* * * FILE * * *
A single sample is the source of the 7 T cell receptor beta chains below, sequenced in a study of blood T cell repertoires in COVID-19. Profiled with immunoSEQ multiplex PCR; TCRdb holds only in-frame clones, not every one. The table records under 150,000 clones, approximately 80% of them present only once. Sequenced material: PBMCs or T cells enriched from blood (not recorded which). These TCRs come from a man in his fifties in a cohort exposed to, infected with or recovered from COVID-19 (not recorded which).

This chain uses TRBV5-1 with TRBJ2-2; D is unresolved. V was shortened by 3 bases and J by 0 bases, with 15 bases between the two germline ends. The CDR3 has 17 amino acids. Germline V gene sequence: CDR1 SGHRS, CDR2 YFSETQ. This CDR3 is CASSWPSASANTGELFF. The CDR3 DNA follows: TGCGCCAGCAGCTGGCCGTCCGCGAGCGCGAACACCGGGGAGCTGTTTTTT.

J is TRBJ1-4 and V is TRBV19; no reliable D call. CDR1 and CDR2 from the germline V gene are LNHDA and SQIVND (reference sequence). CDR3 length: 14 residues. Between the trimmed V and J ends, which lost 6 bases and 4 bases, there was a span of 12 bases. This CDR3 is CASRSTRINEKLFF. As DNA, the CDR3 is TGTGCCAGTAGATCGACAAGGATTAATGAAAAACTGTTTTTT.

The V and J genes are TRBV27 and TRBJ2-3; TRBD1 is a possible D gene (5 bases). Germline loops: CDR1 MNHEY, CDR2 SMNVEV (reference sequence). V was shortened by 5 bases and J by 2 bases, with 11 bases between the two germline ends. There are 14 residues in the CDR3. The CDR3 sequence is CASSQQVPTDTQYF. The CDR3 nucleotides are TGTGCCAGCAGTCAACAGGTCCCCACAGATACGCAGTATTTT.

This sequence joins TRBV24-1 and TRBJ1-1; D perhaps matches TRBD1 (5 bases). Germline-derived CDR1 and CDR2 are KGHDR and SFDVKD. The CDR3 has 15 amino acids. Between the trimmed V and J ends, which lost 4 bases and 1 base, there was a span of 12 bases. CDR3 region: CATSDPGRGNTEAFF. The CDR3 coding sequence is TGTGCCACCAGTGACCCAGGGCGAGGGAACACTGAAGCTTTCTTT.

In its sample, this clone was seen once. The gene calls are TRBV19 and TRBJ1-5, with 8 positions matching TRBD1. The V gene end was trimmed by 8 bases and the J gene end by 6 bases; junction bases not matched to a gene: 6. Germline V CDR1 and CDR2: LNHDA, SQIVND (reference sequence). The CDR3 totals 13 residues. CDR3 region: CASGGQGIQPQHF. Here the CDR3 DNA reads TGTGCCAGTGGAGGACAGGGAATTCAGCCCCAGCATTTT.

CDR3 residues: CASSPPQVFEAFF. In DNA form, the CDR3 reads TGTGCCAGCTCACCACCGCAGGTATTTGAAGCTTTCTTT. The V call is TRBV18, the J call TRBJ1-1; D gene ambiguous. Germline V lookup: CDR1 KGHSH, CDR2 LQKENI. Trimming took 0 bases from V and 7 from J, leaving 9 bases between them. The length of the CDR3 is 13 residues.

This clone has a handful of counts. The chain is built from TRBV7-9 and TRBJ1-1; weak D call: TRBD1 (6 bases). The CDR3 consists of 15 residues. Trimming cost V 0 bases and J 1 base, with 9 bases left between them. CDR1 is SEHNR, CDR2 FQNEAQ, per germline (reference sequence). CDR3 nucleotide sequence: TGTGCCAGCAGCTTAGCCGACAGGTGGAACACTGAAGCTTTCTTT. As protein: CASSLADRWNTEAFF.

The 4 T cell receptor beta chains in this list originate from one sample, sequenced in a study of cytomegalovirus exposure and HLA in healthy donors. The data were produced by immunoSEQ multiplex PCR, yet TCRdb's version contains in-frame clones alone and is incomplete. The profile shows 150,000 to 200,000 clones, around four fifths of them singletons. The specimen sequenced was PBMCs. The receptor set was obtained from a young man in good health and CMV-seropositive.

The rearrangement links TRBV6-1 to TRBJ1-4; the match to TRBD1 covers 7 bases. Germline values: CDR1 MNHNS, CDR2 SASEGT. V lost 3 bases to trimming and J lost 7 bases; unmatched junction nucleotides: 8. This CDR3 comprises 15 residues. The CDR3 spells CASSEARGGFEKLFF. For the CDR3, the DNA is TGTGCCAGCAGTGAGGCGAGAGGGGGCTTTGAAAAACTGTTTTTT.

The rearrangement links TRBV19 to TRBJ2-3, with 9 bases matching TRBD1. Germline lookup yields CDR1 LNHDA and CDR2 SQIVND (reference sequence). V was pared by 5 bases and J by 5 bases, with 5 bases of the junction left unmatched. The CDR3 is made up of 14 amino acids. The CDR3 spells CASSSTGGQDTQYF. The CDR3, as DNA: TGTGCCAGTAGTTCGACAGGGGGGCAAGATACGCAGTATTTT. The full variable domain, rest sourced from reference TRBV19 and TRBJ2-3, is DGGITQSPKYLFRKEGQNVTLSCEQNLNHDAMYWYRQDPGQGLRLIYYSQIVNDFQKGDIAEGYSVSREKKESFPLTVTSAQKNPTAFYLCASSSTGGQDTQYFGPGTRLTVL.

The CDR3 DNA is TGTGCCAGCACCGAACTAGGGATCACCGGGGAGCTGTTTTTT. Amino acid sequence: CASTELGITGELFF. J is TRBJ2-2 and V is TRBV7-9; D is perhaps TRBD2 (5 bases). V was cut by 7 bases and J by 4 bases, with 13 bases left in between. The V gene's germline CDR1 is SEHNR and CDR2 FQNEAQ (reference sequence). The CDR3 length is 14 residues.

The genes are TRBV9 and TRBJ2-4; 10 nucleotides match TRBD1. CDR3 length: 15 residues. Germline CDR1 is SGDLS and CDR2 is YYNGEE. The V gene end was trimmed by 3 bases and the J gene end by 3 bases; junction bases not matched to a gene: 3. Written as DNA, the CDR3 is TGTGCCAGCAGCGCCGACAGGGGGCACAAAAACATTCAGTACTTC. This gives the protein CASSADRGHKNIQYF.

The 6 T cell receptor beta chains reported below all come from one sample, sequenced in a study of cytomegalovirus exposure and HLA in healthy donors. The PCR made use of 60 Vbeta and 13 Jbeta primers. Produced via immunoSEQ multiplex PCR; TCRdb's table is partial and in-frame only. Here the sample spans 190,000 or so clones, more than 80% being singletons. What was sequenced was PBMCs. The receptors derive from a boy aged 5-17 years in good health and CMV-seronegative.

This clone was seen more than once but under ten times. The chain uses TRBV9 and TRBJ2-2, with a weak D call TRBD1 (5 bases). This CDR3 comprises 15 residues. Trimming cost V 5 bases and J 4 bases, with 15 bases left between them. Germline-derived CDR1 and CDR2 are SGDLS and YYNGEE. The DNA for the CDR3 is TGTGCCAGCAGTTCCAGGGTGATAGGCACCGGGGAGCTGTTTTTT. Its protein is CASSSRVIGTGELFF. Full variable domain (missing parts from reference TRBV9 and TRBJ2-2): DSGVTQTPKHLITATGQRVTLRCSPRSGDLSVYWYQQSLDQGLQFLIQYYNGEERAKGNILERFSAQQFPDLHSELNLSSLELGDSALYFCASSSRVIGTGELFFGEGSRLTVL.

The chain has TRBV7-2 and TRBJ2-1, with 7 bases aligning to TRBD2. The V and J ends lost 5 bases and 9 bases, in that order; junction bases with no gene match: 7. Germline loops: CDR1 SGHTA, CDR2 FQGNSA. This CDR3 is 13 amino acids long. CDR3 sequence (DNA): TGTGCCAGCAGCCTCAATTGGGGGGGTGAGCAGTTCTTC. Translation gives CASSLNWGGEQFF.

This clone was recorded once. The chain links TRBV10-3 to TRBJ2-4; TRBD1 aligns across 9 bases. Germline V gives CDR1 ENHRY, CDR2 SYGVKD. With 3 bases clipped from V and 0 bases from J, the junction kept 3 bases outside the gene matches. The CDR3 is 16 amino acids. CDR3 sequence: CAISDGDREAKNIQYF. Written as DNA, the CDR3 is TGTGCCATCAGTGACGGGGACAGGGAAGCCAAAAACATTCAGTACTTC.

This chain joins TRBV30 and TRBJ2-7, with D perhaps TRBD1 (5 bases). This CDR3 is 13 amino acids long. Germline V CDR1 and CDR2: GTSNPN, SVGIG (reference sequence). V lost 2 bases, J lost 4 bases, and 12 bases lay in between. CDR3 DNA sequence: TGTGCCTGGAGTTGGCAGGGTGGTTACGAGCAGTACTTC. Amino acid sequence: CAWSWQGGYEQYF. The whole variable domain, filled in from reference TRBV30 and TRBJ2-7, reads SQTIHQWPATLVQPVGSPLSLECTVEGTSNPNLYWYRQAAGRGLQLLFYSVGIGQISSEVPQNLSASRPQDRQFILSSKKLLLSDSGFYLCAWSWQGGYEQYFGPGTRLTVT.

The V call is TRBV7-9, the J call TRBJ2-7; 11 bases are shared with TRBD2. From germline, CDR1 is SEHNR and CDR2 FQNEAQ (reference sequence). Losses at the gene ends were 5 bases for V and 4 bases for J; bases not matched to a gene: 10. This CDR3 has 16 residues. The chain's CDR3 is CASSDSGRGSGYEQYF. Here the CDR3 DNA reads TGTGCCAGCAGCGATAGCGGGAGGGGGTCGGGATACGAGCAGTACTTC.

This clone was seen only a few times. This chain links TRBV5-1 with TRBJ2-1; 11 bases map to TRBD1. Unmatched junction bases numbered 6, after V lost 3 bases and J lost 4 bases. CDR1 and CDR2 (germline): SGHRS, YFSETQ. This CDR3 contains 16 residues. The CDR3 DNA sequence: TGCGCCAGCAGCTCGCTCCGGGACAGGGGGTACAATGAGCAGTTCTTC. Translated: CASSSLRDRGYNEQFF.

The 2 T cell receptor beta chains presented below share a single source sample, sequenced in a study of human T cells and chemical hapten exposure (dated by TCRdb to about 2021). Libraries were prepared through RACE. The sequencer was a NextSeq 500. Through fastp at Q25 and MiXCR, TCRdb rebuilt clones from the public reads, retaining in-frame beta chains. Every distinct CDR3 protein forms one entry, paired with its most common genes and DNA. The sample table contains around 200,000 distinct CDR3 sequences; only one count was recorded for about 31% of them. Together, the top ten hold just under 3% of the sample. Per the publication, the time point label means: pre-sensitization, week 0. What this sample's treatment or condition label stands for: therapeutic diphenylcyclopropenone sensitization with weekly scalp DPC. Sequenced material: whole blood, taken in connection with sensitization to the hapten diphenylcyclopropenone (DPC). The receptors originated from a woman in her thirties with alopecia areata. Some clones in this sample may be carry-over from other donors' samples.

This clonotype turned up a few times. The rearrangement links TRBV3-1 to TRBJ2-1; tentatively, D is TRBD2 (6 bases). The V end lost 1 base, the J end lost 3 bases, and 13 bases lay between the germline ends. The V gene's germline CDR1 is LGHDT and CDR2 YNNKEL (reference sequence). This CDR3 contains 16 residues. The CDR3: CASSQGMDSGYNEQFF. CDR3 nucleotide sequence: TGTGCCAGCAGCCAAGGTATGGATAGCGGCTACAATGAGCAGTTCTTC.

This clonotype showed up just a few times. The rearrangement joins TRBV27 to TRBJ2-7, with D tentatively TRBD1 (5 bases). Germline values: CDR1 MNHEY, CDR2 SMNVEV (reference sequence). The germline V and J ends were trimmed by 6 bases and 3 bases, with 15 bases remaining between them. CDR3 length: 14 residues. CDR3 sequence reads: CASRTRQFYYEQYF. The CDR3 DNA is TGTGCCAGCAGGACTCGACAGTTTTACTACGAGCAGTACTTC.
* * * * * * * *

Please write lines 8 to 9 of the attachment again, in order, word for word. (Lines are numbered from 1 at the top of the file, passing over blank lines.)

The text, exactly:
This clone has a handful of counts. The chain is built from TRBV7-9 and TRBJ1-1; weak D call: TRBD1 (6 bases). The CDR3 consists of 15 residues. Trimming cost V 0 bases and J 1 base, with 9 bases left between them. CDR1 is SEHNR, CDR2 FQNEAQ, per germline (reference sequence). CDR3 nucleotide sequence: TGTGCCAGCAGCTTAGCCGACAGGTGGAACACTGAAGCTTTCTTT. As protein: CASSLADRWNTEAFF.

The 4 T cell receptor beta chains in this list originate from one sample, sequenced in a study of cytomegalovirus exposure and HLA in healthy donors. The data were produced by immunoSEQ multiplex PCR, yet TCRdb's version contains in-frame clones alone and is incomplete. The profile shows 150,000 to 200,000 clones, around four fifths of them singletons. The specimen sequenced was PBMCs. The receptor set was obtained from a young man in good health and CMV-seropositive.